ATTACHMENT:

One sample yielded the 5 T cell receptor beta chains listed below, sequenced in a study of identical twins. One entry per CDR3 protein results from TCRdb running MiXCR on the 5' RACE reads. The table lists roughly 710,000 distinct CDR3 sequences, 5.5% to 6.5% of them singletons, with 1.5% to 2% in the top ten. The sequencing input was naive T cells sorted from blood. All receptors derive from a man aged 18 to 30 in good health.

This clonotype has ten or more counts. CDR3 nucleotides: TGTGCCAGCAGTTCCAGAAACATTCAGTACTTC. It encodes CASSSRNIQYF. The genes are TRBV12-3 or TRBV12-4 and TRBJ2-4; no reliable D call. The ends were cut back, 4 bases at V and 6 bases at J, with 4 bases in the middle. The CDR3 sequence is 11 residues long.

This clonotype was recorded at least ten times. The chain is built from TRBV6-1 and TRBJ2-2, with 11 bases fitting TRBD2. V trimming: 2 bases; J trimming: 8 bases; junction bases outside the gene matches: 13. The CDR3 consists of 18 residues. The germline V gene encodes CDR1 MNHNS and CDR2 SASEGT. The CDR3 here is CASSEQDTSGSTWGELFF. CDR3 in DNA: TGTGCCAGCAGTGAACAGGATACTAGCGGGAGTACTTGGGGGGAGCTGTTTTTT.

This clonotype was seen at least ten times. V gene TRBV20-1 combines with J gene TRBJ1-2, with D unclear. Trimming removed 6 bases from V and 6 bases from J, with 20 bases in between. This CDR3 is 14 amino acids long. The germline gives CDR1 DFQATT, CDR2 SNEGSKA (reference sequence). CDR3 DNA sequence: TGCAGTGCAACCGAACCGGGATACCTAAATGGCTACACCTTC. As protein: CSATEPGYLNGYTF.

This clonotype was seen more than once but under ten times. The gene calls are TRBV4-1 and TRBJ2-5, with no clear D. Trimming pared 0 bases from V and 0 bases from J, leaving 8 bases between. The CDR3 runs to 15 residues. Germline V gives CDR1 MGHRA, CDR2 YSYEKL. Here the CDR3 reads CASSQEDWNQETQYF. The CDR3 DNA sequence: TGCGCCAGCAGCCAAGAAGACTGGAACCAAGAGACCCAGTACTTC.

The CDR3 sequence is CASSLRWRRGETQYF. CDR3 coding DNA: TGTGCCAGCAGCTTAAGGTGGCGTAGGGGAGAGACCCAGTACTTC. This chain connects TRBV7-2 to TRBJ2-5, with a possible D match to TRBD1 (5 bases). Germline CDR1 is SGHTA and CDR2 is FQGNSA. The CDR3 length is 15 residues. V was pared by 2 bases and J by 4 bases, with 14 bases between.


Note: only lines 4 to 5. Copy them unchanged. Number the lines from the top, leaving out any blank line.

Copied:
This clonotype was seen at least ten times. V gene TRBV20-1 combines with J gene TRBJ1-2, with D unclear. Trimming removed 6 bases from V and 6 bases from J, with 20 bases in between. This CDR3 is 14 amino acids long. The germline gives CDR1 DFQATT, CDR2 SNEGSKA (reference sequence). CDR3 DNA sequence: TGCAGTGCAACCGAACCGGGATACCTAAATGGCTACACCTTC. As protein: CSATEPGYLNGYTF.

This clonotype was seen more than once but under ten times. The gene calls are TRBV4-1 and TRBJ2-5, with no clear D. Trimming pared 0 bases from V and 0 bases from J, leaving 8 bases between. The CDR3 runs to 15 residues. Germline V gives CDR1 MGHRA, CDR2 YSYEKL. Here the CDR3 reads CASSQEDWNQETQYF. The CDR3 DNA sequence: TGCGCCAGCAGCCAAGAAGACTGGAACCAAGAGACCCAGTACTTC.